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Posted: Apr 24, 2006
Researchers develop detailed design rules for nanoimprint lithography processing
(Nanowerk News) Using a combination of experimental data and simulations, researchers have identified key parameters that predict the outcome of nanoimprint lithography, a fabrication technique that offers an alternative to traditional lithography in patterning integrated circuits and other small-scale structures into polymers.
Results of the three-year study, conducted by researchers at the Georgia
Institute of Technology and Sandia National
Laboratories, provide a “road map” to guide development
of next-generation micron- and nanometer-scale high-resolution imprint
manufacturing. By reducing cost and time, the design rules could help
make high-volume production of nanotechnology-based products more economically
“This work provides a rational link between what engineers want
to make using nanoimprint lithography and the path for creating them,”
said William King, an assistant professor in Georgia Tech’s School of Mechanical Engineering. “We have developed manufacturing
design rules that will give future users of this technology a predictive
tool kit so they’ll know what to expect over a broad range of parameters.”
The research results have been published in the Journal of Vacuum
Science Technology B and the Journal of Micromechanics and Microengineering.
The research was supported by awards for King through the National Science
Foundation’s CAREER program and the PECASE award program of the
U.S. Department of Energy.
Nanoimprint lithography is the ultra-miniaturized version of the decades-old
embossing process in which a master tool – or a mold – is
pressed into a soft material to create detailed patterns. Using a broad
range of polymer materials, nanoimprint lithography produces structures
on the micron or nanometer size scales, offering the potential for lowering
However, quality issues caused by unpredictable polymer flow into the
non-uniform features of embossing tools pose a major stumbling block.
Earlier research into this complex process has produced often conflicting
recommendations, forcing manufacturers to pursue costly trial and error.
Using the results of experimental work and a simulation program adapted
in collaboration with researchers at Sandia National Laboratories, King’s
research team examined every variable involved in the nanoimprinting process,
recording the outcome of each incremental change through the design space.
They studied such variables as shear deformation of the polymer, elastic
stress release, capillary flow and viscous flow during the filling of
imprinting tool cavities that had varying sizes and shapes.
“This helped us to resolve the phenomenological events that occur
during the manufacturing process and to link them to the observed experimental
outcomes,” King explained. “Because we have blanketed the
entire design space, we have a firm understanding on the linkage between
process parameters and outcomes.”
At the micron- and nanometer-size scales studied by the researchers,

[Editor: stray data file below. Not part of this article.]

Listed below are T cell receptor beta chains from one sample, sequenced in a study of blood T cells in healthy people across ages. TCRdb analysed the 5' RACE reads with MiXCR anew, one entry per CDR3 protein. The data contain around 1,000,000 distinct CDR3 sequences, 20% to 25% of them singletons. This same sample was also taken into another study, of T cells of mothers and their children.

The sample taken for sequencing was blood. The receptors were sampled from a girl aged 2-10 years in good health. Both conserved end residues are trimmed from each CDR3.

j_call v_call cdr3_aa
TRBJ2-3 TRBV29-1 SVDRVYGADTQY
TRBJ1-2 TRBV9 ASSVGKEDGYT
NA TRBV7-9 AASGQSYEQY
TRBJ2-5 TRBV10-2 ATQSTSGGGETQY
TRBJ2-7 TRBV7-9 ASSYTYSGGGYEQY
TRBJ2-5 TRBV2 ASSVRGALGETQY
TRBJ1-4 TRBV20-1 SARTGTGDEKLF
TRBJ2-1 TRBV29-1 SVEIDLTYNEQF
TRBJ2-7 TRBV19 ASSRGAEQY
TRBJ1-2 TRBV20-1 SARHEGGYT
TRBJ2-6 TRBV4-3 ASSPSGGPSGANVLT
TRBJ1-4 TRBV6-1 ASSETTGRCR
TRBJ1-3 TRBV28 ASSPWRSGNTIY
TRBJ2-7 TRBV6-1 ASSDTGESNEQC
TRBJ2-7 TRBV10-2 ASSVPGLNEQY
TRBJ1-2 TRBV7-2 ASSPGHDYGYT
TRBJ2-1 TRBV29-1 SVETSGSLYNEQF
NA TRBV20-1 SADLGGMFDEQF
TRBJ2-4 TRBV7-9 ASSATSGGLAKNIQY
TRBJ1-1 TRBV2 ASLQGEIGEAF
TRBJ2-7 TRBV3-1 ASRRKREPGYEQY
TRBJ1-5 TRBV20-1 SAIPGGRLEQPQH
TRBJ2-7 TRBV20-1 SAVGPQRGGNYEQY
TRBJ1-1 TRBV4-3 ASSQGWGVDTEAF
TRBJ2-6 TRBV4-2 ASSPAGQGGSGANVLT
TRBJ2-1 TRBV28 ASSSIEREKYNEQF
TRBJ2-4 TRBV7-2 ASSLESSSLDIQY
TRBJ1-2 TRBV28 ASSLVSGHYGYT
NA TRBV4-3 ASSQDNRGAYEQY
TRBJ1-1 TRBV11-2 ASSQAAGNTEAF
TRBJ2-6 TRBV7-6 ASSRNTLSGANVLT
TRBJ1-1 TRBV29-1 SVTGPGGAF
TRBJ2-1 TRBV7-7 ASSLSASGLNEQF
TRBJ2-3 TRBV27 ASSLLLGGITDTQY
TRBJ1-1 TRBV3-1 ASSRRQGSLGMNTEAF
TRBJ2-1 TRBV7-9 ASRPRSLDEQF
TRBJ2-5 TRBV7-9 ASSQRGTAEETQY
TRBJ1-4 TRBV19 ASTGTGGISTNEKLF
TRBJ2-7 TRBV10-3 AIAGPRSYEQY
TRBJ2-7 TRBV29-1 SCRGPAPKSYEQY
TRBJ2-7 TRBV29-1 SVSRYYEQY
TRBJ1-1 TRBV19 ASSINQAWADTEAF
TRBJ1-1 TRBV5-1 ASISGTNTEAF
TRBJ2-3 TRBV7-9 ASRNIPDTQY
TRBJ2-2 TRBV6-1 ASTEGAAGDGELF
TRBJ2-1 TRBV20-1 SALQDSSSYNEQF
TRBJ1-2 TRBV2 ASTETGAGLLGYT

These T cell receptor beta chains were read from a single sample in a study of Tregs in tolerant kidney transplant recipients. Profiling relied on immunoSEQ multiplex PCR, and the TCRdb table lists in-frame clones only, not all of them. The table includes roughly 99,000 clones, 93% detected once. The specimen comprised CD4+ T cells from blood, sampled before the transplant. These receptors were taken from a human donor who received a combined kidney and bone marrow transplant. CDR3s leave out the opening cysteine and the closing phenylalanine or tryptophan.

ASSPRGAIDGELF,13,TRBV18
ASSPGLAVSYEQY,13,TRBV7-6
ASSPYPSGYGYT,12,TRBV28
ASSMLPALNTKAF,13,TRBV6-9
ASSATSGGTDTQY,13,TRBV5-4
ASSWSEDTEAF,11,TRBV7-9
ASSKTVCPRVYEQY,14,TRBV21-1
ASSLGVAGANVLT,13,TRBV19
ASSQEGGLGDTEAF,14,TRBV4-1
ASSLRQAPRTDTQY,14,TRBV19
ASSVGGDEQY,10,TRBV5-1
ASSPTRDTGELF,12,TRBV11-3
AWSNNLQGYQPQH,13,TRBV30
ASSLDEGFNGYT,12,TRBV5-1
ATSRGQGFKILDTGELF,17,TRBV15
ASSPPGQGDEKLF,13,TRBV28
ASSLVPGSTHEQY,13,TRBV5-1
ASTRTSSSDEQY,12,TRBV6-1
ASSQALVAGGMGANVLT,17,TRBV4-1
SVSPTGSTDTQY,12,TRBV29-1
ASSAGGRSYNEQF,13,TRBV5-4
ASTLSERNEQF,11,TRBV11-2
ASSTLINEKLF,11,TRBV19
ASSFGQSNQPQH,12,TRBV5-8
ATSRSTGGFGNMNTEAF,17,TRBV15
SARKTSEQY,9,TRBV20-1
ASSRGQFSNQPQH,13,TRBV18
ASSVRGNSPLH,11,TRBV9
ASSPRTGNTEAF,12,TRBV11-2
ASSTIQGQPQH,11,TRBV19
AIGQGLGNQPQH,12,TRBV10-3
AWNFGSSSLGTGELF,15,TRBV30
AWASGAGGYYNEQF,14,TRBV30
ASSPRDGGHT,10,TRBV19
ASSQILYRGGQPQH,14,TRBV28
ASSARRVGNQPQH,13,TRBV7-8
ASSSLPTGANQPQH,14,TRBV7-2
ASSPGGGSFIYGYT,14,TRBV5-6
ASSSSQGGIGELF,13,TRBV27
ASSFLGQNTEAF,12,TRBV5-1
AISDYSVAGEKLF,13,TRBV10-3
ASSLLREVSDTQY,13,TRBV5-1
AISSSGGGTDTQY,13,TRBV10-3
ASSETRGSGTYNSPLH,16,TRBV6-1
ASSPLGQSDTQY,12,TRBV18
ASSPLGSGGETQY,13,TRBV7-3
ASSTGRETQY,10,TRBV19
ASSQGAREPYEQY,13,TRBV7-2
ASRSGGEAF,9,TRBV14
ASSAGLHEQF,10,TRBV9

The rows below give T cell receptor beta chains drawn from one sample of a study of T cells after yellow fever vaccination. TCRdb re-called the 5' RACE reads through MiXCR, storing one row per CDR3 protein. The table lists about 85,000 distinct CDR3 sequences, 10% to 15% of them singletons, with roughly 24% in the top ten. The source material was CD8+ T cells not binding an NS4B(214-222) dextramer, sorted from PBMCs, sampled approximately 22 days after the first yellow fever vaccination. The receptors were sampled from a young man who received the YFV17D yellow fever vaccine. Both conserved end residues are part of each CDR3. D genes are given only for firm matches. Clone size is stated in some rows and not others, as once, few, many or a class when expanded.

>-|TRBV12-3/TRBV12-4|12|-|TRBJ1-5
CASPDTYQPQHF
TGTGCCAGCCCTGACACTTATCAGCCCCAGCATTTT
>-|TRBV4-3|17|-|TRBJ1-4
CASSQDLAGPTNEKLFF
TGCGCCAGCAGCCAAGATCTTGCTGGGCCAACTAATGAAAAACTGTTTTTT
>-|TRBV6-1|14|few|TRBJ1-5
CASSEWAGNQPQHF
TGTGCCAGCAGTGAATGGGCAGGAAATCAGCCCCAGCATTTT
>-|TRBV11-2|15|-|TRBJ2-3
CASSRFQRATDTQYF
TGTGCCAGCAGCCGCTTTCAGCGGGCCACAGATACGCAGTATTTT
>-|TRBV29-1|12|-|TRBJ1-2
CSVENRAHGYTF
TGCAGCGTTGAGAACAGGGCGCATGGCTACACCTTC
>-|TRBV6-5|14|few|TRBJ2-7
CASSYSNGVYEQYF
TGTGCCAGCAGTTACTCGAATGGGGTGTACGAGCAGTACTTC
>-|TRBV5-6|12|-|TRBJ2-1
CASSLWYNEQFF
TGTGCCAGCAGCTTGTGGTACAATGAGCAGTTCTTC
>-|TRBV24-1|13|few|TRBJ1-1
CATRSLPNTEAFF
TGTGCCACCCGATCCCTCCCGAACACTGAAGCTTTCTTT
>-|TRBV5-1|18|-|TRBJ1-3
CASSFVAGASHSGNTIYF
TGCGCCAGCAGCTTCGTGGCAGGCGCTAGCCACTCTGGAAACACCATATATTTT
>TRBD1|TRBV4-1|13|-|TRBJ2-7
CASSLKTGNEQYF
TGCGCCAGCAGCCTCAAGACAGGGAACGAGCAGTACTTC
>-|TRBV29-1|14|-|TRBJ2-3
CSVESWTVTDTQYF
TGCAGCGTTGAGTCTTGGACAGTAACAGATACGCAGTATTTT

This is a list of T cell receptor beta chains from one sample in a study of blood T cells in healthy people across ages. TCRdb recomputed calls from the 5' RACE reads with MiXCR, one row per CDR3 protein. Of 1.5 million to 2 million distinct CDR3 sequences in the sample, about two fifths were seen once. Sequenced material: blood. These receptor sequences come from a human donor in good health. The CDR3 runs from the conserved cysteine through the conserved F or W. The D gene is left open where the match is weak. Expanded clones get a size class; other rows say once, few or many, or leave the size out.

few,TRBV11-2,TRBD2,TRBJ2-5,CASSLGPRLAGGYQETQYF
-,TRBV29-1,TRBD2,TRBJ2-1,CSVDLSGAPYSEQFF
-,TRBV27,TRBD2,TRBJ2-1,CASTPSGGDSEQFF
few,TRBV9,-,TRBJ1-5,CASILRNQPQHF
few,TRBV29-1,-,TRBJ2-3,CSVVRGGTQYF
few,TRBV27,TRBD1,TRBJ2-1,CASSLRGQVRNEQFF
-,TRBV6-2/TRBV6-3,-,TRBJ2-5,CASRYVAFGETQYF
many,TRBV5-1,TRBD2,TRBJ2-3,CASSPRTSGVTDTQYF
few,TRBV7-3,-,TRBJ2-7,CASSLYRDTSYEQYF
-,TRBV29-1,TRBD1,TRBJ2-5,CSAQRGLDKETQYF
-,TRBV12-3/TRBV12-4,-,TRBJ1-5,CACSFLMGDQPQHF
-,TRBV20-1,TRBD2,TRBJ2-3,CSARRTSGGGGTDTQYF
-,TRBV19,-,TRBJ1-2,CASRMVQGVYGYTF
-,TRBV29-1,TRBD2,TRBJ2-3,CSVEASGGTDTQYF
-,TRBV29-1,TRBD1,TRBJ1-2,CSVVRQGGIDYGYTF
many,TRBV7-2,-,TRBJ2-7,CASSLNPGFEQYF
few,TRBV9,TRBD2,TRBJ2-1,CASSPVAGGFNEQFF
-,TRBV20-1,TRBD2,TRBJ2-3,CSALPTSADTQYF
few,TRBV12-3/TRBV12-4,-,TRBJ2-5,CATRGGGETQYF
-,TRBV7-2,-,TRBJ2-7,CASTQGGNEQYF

the fundamental laws of physics remain the same as at larger scales, but
manifest themselves in different ways.
“At the small scale with embossing and nano-imprinting, different
issues are important,” King said. “For instance, we can have
gradients in surface tension that are very important to how polymer nanostructures
are formed. We can also have high pressure gradients inside our embossing
tools that are almost ridiculously high compared to what you would expect
at the macro scale.”
The research examined, for example, how large differences in cavity
sizes on the imprinting tool lead to non-uniform filling and non-local
polymer flow. It also provided recommendations on how to minimize such
The research ultimately pointed to specific parameters that determine
the outcome of the process. These include key geometric parameters that
predict the polymer deformation mechanism. The research also developed
a new non-dimensional measure, the “Nanoimprint Capillary Number,”
which predicts the flow driving mechanism that ultimately governs all
of the polymer flow details.
By reducing the complex set of variables to key parameters, King –
along with Georgia Tech graduate student Harry D. Rowland and collaborators
Amy C. Sun and P. Randall Schunk of Sandia National Laboratories –
have been able to account for the varying process outcomes reported by
other researchers in dozens of papers, King said.
The results apply to any polymeric material that follows standard viscous
flow rules and produces feature sizes larger than 50 nanometers. The next
step in the research would be to modify the simulation software to account
for physics changes that occur on smaller size scales.
The results could have applications in semiconductor manufacturing,
where nanoimprinting offers a potential alternative to increasingly expensive
lithography processes to produce circuitry. It could also help make high-volume
production of nanoscale structures for optoelectronic, biomedical and
other applications more economically feasible.
“Nanoscale products are too expensive to manufacture, and they
will continue to be too expensive until something fundamentally changes
in the process,” King added. “Nanotechnology will not be successful
until you can go into a grocery store or discount store and routinely
purchase products based on nanotechnology. That’s what we want to